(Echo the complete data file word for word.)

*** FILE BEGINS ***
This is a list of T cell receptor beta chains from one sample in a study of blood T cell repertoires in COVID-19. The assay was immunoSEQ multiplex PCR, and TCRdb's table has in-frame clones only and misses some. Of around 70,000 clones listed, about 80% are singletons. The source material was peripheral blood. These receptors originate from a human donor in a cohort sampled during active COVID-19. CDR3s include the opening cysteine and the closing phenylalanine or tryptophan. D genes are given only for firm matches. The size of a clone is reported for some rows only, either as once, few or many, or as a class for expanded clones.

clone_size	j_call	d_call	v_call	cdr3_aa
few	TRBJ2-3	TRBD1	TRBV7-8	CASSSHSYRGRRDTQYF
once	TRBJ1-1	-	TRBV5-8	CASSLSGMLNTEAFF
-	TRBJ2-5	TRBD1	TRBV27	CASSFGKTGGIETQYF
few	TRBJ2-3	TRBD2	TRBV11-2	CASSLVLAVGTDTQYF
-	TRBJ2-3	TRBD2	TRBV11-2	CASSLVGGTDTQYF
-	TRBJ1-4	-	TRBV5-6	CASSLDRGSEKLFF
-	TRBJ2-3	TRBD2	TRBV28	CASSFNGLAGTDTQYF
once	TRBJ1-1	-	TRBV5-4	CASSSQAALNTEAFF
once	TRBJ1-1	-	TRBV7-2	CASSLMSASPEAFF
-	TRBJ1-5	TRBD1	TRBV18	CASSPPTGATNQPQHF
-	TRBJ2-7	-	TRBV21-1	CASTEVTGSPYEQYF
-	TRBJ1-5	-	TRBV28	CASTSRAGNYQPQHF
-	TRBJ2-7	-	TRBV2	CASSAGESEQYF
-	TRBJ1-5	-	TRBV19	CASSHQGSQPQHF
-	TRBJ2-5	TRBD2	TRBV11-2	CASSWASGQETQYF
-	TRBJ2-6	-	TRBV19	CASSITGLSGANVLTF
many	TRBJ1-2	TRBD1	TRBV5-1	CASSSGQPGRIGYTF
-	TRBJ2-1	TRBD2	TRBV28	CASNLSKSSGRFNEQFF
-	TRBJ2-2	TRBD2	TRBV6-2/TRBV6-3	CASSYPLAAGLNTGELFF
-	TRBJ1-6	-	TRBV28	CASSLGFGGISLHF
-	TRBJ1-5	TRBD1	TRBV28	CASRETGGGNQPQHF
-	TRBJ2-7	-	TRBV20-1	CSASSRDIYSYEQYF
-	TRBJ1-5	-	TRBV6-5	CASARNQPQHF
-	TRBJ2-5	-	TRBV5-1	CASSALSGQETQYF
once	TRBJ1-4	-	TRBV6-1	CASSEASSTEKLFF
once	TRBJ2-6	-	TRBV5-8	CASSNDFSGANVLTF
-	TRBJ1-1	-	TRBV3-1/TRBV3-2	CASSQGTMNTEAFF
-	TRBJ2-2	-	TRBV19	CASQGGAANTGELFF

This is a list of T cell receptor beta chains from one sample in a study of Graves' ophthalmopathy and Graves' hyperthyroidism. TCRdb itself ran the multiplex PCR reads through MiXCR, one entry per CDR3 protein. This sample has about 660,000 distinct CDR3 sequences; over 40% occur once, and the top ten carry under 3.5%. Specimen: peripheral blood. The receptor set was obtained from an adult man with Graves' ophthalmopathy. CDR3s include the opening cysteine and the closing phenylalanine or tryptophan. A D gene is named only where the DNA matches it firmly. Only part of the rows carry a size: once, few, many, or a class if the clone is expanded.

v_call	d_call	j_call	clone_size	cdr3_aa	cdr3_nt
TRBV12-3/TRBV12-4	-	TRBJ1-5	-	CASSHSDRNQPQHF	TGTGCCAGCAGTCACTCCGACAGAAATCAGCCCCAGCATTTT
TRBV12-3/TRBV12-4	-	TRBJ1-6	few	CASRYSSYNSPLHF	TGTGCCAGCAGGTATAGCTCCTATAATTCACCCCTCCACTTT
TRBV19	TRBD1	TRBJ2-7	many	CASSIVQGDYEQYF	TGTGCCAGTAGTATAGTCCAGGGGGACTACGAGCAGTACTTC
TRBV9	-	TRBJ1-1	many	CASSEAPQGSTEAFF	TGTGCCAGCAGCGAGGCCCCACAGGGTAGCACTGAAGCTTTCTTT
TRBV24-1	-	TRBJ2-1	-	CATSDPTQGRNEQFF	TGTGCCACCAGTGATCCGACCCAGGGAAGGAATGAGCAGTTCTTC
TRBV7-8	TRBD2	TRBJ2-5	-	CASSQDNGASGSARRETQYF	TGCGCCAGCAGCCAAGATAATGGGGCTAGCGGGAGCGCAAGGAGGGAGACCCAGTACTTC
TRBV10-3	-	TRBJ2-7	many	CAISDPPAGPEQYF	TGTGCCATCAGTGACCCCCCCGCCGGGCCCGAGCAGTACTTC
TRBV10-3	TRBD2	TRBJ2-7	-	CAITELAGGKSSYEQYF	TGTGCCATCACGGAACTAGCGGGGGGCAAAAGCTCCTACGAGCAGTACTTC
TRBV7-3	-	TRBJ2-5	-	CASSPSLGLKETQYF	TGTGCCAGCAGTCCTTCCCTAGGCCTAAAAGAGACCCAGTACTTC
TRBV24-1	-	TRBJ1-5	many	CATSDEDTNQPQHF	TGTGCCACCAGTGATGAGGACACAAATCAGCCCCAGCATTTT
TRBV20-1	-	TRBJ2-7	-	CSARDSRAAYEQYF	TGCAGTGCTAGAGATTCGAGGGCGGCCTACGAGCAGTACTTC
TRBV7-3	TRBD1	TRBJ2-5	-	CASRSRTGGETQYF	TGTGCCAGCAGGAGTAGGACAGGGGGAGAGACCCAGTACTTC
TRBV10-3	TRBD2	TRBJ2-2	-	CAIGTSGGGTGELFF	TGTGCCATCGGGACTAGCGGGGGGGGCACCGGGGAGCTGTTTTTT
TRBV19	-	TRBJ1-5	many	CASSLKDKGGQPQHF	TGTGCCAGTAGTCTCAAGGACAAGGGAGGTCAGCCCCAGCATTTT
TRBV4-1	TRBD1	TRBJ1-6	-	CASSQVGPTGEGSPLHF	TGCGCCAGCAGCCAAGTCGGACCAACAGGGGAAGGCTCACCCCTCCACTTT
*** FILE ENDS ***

This is a list of T cell receptor beta chains from one sample in a study of blood T cell repertoires in COVID-19. The assay was immunoSEQ multiplex PCR, and TCRdb's table has in-frame clones only and misses some. Of around 70,000 clones listed, about 80% are singletons. The source material was peripheral blood. These receptors originate from a human donor in a cohort sampled during active COVID-19. CDR3s include the opening cysteine and the closing phenylalanine or tryptophan. D genes are given only for firm matches. The size of a clone is reported for some rows only, either as once, few or many, or as a class for expanded clones.

clone_size	j_call	d_call	v_call	cdr3_aa
few	TRBJ2-3	TRBD1	TRBV7-8	CASSSHSYRGRRDTQYF
once	TRBJ1-1	-	TRBV5-8	CASSLSGMLNTEAFF
-	TRBJ2-5	TRBD1	TRBV27	CASSFGKTGGIETQYF
few	TRBJ2-3	TRBD2	TRBV11-2	CASSLVLAVGTDTQYF
-	TRBJ2-3	TRBD2	TRBV11-2	CASSLVGGTDTQYF
-	TRBJ1-4	-	TRBV5-6	CASSLDRGSEKLFF
-	TRBJ2-3	TRBD2	TRBV28	CASSFNGLAGTDTQYF
once	TRBJ1-1	-	TRBV5-4	CASSSQAALNTEAFF
once	TRBJ1-1	-	TRBV7-2	CASSLMSASPEAFF
-	TRBJ1-5	TRBD1	TRBV18	CASSPPTGATNQPQHF
-	TRBJ2-7	-	TRBV21-1	CASTEVTGSPYEQYF
-	TRBJ1-5	-	TRBV28	CASTSRAGNYQPQHF
-	TRBJ2-7	-	TRBV2	CASSAGESEQYF
-	TRBJ1-5	-	TRBV19	CASSHQGSQPQHF
-	TRBJ2-5	TRBD2	TRBV11-2	CASSWASGQETQYF
-	TRBJ2-6	-	TRBV19	CASSITGLSGANVLTF
many	TRBJ1-2	TRBD1	TRBV5-1	CASSSGQPGRIGYTF
-	TRBJ2-1	TRBD2	TRBV28	CASNLSKSSGRFNEQFF
-	TRBJ2-2	TRBD2	TRBV6-2/TRBV6-3	CASSYPLAAGLNTGELFF
-	TRBJ1-6	-	TRBV28	CASSLGFGGISLHF
-	TRBJ1-5	TRBD1	TRBV28	CASRETGGGNQPQHF
-	TRBJ2-7	-	TRBV20-1	CSASSRDIYSYEQYF
-	TRBJ1-5	-	TRBV6-5	CASARNQPQHF
-	TRBJ2-5	-	TRBV5-1	CASSALSGQETQYF
once	TRBJ1-4	-	TRBV6-1	CASSEASSTEKLFF
once	TRBJ2-6	-	TRBV5-8	CASSNDFSGANVLTF
-	TRBJ1-1	-	TRBV3-1/TRBV3-2	CASSQGTMNTEAFF
-	TRBJ2-2	-	TRBV19	CASQGGAANTGELFF

This is a list of T cell receptor beta chains from one sample in a study of Graves' ophthalmopathy and Graves' hyperthyroidism. TCRdb itself ran the multiplex PCR reads through MiXCR, one entry per CDR3 protein. This sample has about 660,000 distinct CDR3 sequences; over 40% occur once, and the top ten carry under 3.5%. Specimen: peripheral blood. The receptor set was obtained from an adult man with Graves' ophthalmopathy. CDR3s include the opening cysteine and the closing phenylalanine or tryptophan. A D gene is named only where the DNA matches it firmly. Only part of the rows carry a size: once, few, many, or a class if the clone is expanded.

v_call	d_call	j_call	clone_size	cdr3_aa	cdr3_nt
TRBV12-3/TRBV12-4	-	TRBJ1-5	-	CASSHSDRNQPQHF	TGTGCCAGCAGTCACTCCGACAGAAATCAGCCCCAGCATTTT
TRBV12-3/TRBV12-4	-	TRBJ1-6	few	CASRYSSYNSPLHF	TGTGCCAGCAGGTATAGCTCCTATAATTCACCCCTCCACTTT
TRBV19	TRBD1	TRBJ2-7	many	CASSIVQGDYEQYF	TGTGCCAGTAGTATAGTCCAGGGGGACTACGAGCAGTACTTC
TRBV9	-	TRBJ1-1	many	CASSEAPQGSTEAFF	TGTGCCAGCAGCGAGGCCCCACAGGGTAGCACTGAAGCTTTCTTT
TRBV24-1	-	TRBJ2-1	-	CATSDPTQGRNEQFF	TGTGCCACCAGTGATCCGACCCAGGGAAGGAATGAGCAGTTCTTC
TRBV7-8	TRBD2	TRBJ2-5	-	CASSQDNGASGSARRETQYF	TGCGCCAGCAGCCAAGATAATGGGGCTAGCGGGAGCGCAAGGAGGGAGACCCAGTACTTC
TRBV10-3	-	TRBJ2-7	many	CAISDPPAGPEQYF	TGTGCCATCAGTGACCCCCCCGCCGGGCCCGAGCAGTACTTC
TRBV10-3	TRBD2	TRBJ2-7	-	CAITELAGGKSSYEQYF	TGTGCCATCACGGAACTAGCGGGGGGCAAAAGCTCCTACGAGCAGTACTTC
TRBV7-3	-	TRBJ2-5	-	CASSPSLGLKETQYF	TGTGCCAGCAGTCCTTCCCTAGGCCTAAAAGAGACCCAGTACTTC
TRBV24-1	-	TRBJ1-5	many	CATSDEDTNQPQHF	TGTGCCACCAGTGATGAGGACACAAATCAGCCCCAGCATTTT
TRBV20-1	-	TRBJ2-7	-	CSARDSRAAYEQYF	TGCAGTGCTAGAGATTCGAGGGCGGCCTACGAGCAGTACTTC
TRBV7-3	TRBD1	TRBJ2-5	-	CASRSRTGGETQYF	TGTGCCAGCAGGAGTAGGACAGGGGGAGAGACCCAGTACTTC
TRBV10-3	TRBD2	TRBJ2-2	-	CAIGTSGGGTGELFF	TGTGCCATCGGGACTAGCGGGGGGGGCACCGGGGAGCTGTTTTTT
TRBV19	-	TRBJ1-5	many	CASSLKDKGGQPQHF	TGTGCCAGTAGTCTCAAGGACAAGGGAGGTCAGCCCCAGCATTTT
TRBV4-1	TRBD1	TRBJ1-6	-	CASSQVGPTGEGSPLHF	TGCGCCAGCAGCCAAGTCGGACCAACAGGGGAAGGCTCACCCCTCCACTTT